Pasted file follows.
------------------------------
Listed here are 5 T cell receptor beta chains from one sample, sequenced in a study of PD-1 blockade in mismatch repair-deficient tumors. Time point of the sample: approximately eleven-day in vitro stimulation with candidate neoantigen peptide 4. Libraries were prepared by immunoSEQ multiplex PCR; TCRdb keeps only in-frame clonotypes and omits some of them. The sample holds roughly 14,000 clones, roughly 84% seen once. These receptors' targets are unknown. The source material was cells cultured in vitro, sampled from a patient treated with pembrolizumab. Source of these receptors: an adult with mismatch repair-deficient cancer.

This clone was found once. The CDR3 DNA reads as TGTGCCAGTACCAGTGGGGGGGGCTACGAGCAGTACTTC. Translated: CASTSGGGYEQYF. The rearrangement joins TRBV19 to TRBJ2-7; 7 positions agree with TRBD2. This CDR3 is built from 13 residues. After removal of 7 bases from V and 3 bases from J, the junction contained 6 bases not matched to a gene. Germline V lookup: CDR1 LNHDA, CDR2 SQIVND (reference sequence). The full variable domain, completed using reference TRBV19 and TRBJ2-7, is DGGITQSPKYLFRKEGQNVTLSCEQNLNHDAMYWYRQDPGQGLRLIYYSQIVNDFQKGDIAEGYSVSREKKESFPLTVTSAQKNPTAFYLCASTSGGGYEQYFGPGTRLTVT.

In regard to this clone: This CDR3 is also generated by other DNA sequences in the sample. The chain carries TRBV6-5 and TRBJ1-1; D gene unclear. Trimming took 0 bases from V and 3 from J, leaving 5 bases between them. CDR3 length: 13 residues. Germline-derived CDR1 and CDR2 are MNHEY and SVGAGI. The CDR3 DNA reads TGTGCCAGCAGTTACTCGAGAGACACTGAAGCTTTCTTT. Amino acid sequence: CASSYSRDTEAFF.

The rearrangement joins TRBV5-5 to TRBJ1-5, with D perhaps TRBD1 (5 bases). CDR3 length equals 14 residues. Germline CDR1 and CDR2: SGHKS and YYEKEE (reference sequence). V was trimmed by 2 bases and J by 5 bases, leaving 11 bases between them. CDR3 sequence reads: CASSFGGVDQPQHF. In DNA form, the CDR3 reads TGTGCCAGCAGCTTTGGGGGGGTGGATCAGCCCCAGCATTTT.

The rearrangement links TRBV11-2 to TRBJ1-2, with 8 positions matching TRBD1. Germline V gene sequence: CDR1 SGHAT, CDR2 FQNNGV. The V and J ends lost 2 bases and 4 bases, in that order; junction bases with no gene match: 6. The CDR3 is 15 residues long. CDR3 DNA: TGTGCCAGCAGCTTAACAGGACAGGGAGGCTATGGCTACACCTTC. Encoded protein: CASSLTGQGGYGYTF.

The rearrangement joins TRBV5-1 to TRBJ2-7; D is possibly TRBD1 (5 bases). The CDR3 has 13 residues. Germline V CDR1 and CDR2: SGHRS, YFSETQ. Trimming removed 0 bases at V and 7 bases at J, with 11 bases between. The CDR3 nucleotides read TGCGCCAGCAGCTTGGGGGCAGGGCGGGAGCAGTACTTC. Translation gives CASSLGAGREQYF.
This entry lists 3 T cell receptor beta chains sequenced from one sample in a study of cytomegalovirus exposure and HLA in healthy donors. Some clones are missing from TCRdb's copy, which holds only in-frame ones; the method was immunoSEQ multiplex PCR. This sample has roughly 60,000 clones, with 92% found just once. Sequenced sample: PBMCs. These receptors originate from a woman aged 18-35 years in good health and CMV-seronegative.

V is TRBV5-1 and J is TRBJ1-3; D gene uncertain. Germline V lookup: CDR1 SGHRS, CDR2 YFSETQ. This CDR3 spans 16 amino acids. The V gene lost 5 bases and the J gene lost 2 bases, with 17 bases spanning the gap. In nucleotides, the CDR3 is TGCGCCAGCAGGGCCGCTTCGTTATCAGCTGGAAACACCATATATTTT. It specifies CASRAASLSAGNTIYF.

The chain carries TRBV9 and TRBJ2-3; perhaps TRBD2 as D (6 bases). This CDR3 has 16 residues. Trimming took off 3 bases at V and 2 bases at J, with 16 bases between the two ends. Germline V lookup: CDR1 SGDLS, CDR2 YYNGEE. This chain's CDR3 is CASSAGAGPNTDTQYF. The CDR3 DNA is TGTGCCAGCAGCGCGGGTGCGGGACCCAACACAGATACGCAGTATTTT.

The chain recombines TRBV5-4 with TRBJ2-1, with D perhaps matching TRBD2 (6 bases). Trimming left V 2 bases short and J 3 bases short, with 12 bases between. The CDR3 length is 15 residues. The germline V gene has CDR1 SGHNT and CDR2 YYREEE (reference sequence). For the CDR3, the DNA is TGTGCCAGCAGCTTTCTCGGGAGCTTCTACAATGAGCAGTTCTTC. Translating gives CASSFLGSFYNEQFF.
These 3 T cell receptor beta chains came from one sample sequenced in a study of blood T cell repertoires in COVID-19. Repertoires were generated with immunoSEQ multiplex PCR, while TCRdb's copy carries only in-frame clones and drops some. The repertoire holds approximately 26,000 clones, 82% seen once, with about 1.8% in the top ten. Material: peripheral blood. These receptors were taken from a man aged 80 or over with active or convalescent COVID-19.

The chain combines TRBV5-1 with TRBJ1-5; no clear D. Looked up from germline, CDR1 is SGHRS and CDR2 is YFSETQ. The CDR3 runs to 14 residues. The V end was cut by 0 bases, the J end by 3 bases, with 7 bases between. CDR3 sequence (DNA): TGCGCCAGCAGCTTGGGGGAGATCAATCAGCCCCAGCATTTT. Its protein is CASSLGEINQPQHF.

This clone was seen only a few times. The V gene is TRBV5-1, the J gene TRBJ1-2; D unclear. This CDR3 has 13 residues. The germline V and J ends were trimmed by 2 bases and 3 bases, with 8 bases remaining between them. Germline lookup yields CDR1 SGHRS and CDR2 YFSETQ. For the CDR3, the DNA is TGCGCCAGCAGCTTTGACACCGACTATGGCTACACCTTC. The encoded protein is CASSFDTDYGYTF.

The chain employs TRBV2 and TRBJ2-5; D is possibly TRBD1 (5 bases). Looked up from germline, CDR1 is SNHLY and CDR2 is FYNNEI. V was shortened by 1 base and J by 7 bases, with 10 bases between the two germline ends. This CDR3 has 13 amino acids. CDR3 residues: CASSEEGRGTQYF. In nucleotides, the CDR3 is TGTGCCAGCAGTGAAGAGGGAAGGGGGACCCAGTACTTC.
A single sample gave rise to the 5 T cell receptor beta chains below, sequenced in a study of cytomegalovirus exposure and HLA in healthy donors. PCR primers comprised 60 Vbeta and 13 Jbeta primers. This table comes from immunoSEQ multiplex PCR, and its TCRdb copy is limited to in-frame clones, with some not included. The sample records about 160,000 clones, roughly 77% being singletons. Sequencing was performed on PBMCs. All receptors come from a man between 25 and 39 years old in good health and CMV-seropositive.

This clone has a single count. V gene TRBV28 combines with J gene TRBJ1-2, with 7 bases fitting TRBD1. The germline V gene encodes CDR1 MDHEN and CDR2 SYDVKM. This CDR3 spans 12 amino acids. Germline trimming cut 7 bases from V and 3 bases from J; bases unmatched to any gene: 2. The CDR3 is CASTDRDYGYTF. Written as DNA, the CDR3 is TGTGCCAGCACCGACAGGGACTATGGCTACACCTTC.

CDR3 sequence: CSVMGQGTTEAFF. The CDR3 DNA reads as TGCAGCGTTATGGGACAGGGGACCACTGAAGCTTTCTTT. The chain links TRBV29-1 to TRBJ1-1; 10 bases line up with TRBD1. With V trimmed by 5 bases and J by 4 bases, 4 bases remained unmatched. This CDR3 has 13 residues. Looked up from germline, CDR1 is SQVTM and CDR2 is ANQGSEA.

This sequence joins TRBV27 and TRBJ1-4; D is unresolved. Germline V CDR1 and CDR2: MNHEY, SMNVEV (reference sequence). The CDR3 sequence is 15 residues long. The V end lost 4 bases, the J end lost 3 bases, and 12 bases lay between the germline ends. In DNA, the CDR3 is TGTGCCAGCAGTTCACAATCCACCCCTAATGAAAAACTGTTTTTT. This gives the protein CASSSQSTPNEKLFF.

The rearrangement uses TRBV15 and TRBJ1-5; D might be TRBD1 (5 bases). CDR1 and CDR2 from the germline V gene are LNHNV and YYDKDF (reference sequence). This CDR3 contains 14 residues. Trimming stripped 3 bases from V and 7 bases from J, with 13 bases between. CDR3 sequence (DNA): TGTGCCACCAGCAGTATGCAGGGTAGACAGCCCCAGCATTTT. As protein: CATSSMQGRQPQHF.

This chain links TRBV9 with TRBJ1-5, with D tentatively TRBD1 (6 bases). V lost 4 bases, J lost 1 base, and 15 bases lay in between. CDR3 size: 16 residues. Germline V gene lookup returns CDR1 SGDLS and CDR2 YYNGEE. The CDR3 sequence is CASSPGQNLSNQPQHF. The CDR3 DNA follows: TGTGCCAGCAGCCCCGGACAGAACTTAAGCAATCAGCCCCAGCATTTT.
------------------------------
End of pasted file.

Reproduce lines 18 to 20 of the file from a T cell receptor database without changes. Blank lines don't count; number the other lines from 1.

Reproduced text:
This sequence joins TRBV27 and TRBJ1-4; D is unresolved. Germline V CDR1 and CDR2: MNHEY, SMNVEV (reference sequence). The CDR3 sequence is 15 residues long. The V end lost 4 bases, the J end lost 3 bases, and 12 bases lay between the germline ends. In DNA, the CDR3 is TGTGCCAGCAGTTCACAATCCACCCCTAATGAAAAACTGTTTTTT. This gives the protein CASSSQSTPNEKLFF.

The rearrangement uses TRBV15 and TRBJ1-5; D might be TRBD1 (5 bases). CDR1 and CDR2 from the germline V gene are LNHNV and YYDKDF (reference sequence). This CDR3 contains 14 residues. Trimming stripped 3 bases from V and 7 bases from J, with 13 bases between. CDR3 sequence (DNA): TGTGCCACCAGCAGTATGCAGGGTAGACAGCCCCAGCATTTT. As protein: CATSSMQGRQPQHF.

This chain links TRBV9 with TRBJ1-5, with D tentatively TRBD1 (6 bases). V lost 4 bases, J lost 1 base, and 15 bases lay in between. CDR3 size: 16 residues. Germline V gene lookup returns CDR1 SGDLS and CDR2 YYNGEE. The CDR3 sequence is CASSPGQNLSNQPQHF. The CDR3 DNA follows: TGTGCCAGCAGCCCCGGACAGAACTTAAGCAATCAGCCCCAGCATTTT.